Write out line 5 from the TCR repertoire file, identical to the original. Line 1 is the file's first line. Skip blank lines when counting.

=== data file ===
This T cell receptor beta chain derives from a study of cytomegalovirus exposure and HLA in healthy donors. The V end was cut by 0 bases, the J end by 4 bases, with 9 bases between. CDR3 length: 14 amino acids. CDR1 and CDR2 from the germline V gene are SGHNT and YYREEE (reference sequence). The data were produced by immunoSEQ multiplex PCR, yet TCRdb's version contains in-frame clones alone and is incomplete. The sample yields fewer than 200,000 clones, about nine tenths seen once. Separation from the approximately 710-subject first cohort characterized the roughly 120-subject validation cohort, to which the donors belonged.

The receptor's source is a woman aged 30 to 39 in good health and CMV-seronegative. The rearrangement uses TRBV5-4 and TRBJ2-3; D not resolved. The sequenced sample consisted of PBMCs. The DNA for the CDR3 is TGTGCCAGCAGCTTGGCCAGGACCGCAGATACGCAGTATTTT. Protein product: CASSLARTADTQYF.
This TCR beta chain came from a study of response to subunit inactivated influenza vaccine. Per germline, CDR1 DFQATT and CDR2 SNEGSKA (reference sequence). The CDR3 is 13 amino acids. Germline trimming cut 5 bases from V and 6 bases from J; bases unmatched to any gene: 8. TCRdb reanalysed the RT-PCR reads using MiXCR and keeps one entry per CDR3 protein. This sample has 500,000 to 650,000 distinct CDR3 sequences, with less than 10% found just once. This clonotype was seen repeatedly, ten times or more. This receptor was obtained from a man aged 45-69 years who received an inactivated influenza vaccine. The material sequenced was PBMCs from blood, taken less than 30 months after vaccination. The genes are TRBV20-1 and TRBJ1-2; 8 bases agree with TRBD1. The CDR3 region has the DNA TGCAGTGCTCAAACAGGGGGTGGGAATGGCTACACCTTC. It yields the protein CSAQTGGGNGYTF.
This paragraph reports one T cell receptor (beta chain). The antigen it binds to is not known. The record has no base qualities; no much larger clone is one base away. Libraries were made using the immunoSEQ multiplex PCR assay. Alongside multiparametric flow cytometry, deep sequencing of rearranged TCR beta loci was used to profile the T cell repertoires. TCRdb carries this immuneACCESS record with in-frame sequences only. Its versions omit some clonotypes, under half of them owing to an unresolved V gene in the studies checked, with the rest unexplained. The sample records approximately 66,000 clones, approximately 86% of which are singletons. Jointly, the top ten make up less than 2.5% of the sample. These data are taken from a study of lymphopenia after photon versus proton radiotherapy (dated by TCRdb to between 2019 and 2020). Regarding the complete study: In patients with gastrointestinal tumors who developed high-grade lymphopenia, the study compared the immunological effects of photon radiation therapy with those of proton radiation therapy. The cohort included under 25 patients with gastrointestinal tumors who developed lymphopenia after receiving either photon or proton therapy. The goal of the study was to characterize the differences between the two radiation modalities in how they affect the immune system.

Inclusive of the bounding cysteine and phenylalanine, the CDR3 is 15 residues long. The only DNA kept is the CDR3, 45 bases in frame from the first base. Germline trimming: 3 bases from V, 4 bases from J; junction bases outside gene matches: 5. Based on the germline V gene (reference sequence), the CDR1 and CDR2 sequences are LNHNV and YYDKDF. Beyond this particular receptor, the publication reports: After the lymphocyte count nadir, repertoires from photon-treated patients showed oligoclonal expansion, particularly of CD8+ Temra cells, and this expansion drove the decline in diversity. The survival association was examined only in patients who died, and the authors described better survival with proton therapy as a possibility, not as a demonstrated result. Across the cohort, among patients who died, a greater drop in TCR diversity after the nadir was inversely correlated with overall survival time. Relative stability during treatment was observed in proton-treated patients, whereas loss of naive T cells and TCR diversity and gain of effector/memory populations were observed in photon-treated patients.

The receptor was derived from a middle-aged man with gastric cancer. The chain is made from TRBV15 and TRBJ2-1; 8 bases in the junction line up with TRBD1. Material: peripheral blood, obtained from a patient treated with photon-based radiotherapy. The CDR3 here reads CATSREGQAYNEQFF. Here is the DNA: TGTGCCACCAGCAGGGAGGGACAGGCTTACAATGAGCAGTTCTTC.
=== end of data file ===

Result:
Inclusive of the bounding cysteine and phenylalanine, the CDR3 is 15 residues long. The only DNA kept is the CDR3, 45 bases in frame from the first base. Germline trimming: 3 bases from V, 4 bases from J; junction bases outside gene matches: 5. Based on the germline V gene (reference sequence), the CDR1 and CDR2 sequences are LNHNV and YYDKDF. Beyond this particular receptor, the publication reports: After the lymphocyte count nadir, repertoires from photon-treated patients showed oligoclonal expansion, particularly of CD8+ Temra cells, and this expansion drove the decline in diversity. The survival association was examined only in patients who died, and the authors described better survival with proton therapy as a possibility, not as a demonstrated result. Across the cohort, among patients who died, a greater drop in TCR diversity after the nadir was inversely correlated with overall survival time. Relative stability during treatment was observed in proton-treated patients, whereas loss of naive T cells and TCR diversity and gain of effector/memory populations were observed in photon-treated patients.